Over the past three years, HBG’s North-east office has used continuous improvement processes to hand over nine cinema shells in an increasingly short time. This benchmark compares three of these schemes.

In 1997, the contractor completed the shell-and-core construction of a nine-screen Virgin multiplex cinema at Boldon, near Sunderland, in 38 weeks on site. A year later, the team completed a nine-screen UCI complex at Silverlink, North Shields, in 34 weeks. By the end of 1999, the contractor took 30 weeks to complete the nine-screen Virgin multiplex cinema at Kingswood, Hull.

By the time the team started on the Hull scheme, it had worked on nine cinema projects. In addition to cutting time on site, the fact that the subcontractors had built relationships was starting to reduce the lead-in before construction started on site.

Part of the reason for this reduction was the project team’s familiarity with many of the construction details, but it was mostly that HBG had formed a partnership with Barrett Steel Buildings, which meant that a detailed steelwork design was being produced early in the project. The steelwork subcontractor was prepared to do detailed design work to price the scheme, safe in the knowledge that if HBG got the job, it would as well.

The Boldon scheme, HBG North-East office’s first cinema project, was treated as a one-off. Here, traditional procurement methods were used for each package. For example, the steelwork, glazing and cladding packages were sent to a number of subcontractors to price. “With this type of procurement,” says HBG project co-ordinator Steve Wheller, “the design has to be sufficiently advanced to send out for tenders.”

But at Boldon, the operator was unable to provide detailed information for some areas of the cinema early in the construction programme. The partition layout for the toilet and vending areas, which would be housed in the space beneath the precast concrete terracing for the auditoria seats, was one such area.

Deep steel beams, supported from widely spaced columns, support the terracing. However, tight headroom in this area meant the beams had to coincide with the dividing walls. But with the wall layout unconfirmed, the steelwork design was in limbo. With an 11-week lead time for detailing and manufacture, this had a knock-on effect on the steelwork erection, which did not start until eight weeks into the site programme.

The projector opening in the wall at the back of the auditoria caused more problems. “The client kept changing its mind about the type of projection equipment it would install,” says Wheller, “so the position and size of the hole were fluid.” On the Boldon project, it was “uncertain” where the hole would end up, and there was always the possibility that it would clash with a structural column. HBG realised that by adapting the design, operator design information could be taken off the critical path. By the time the contractor had started work on the North Shields scheme a year later, the partnering arrangement with steelwork contractor Barrett Steel Buildings was starting to reduce construction time. The team recognised the operator’s need for flexibility in the shell construction, so with the steelwork contractor on board from day one, the design of the steel frame was adapted to provide that flexibility.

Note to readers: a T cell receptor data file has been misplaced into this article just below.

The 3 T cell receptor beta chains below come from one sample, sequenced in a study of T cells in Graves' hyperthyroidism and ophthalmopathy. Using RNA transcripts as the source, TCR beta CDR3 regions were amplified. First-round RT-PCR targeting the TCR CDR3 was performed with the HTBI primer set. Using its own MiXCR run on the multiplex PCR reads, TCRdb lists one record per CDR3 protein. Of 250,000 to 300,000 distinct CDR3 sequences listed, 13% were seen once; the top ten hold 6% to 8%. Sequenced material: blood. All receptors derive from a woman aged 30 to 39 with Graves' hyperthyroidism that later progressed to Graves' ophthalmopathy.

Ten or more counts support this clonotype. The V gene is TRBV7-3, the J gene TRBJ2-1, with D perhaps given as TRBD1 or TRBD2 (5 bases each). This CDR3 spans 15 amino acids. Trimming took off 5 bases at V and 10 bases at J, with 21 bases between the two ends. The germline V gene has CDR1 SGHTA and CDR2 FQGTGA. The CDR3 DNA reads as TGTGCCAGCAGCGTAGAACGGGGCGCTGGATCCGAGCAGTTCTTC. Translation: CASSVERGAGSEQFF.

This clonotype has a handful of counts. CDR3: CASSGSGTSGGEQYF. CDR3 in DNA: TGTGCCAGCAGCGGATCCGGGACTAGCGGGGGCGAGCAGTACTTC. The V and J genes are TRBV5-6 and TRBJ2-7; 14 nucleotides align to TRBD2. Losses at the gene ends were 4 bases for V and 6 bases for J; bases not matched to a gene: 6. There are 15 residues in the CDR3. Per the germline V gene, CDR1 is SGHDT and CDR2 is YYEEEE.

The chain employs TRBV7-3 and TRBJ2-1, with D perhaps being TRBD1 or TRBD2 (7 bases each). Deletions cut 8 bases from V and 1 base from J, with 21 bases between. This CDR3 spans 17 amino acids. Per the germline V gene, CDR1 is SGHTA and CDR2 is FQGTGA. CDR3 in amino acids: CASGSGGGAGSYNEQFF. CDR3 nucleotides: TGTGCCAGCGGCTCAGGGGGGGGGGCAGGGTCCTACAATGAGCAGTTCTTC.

The team tackled the problem of the supports for the cinema seating. Instead of deep beams, the steelwork design featured shallow beams on closely spaced columns. With the new beam design, head height was not a problem, so the rooms could be laid out later in the project, independent of the steelwork.

The steelwork design for the projector opening was also adapted. Instead of a design with steel columns set in the wall, the contractor used a large steel truss to span the length of the wall, creating a clear gap that could be filled once the opening’s location was known.

“By managing the design information, and especially the cinema operator’s constantly changing requirements, we were able to build in flexibility to take the operator’s information off the critical path,” says Richard Fielder, HBG’s construction director for the North-east.

Partnering arrangements with the key subcontractors over a series of cinema projects allowed the team to standardise the way key components fitted together. Two areas in particular were identified: the junction of the foot of the precast concrete seating and the ground-floor slab; and the steelwork/ concrete/blockwork/plasterboard interface on the auditoria walls.

What next for HBG?

“Cinema design is like a moving target,” says HBG project co-ordinator Steve Wheller. “The market has moved on from where it was two years ago. Now most developments are in town centres.” For HBG, this brings a new set of design problems, but, as Wheller is keen to point out, the team is in place and the relationships with subcontractors have been established. “We are not starting from scratch on each project,” says Wheller. HBG is now looking to adapt the skills of the cinema team by applying its knowledge to shopping-centre projects and other leisure schemes.

The Benchmark